The traditional division between facts and values is not, alas...
"In a formulation that was galling to both sociologists and scientists, he once argued that Louis Pasteur did not just, as is commonly accepted, discover microbes; rather, he collaborated with them."
...so simple as we might wish.
While finishing his dissertation Latour was working in the Ivory Coast and found himself tasked with finding out when French companies in postcolonial Abidjan were having trouble finding suitable black executives.
It took less than a day for Latour to realize that the premise was flawed. “The question was absurd because they did everything not to have black executives,” he told me. In the French-run engineering schools, black students were taught abstract theories without receiving any practical exposure to the actual machinery they were expected to use. When they were subsequently unable to understand technical drawings, they were accused of having “premodern,” “African” minds. “It was clearly a racist situation,” he said, “which was hidden behind cognitive, pseudohistorical and cultural explanations.”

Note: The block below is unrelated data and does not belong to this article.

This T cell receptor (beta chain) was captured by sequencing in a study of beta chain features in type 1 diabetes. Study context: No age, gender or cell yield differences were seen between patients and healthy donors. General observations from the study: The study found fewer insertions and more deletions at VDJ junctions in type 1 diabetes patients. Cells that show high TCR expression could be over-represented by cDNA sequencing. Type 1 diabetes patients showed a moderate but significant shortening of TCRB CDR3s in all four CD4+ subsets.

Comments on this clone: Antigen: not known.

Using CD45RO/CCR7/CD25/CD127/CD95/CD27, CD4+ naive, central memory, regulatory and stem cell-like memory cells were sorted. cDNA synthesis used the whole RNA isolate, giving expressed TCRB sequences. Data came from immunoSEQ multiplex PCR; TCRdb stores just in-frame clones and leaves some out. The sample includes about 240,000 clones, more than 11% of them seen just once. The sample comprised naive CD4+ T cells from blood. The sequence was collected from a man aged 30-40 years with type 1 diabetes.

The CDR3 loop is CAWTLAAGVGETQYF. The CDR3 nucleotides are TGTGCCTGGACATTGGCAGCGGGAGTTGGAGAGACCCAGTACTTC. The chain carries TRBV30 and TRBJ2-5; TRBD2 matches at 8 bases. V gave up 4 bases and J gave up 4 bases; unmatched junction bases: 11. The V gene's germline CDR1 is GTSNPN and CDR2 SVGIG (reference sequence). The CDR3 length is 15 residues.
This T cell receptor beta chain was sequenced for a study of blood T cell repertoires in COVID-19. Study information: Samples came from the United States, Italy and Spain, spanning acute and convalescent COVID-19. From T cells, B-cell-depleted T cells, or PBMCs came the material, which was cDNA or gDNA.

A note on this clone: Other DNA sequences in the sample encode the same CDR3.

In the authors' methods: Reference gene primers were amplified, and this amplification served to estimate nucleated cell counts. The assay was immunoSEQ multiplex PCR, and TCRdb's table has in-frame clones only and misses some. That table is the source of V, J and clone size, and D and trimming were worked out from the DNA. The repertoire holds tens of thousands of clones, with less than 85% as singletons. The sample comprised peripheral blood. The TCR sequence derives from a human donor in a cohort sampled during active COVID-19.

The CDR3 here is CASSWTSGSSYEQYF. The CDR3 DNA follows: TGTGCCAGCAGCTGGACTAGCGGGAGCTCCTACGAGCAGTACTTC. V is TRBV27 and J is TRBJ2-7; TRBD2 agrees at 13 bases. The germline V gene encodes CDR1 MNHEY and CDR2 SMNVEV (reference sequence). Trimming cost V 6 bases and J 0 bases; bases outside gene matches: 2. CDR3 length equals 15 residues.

In Abidjan, Latour began to wonder what it would look like to study scientific knowledge not as a cognitive process but as an embodied cultural practice enabled by instruments, machinery and specific historical conditions.
And so it goes, especially if you're not familiar with Latour.
The more socially “networked” a fact was (the more people and things involved in its production), the more effectively it could refute its less-plausible alternatives. The medical revolution commonly attributed to the genius of Pasteur, he argued, should instead be seen as a result of an association between not just doctors, nurses and hygienists but also worms, milk, sputum, parasites, cows and farms. Science was “social,” then, not merely because it was performed by people (this, he thought, was a reductive misunderstanding of the word “social”); rather, science was social because it brought together a multitude of human and nonhuman entities and harnessed their collective power to act on and transform the world.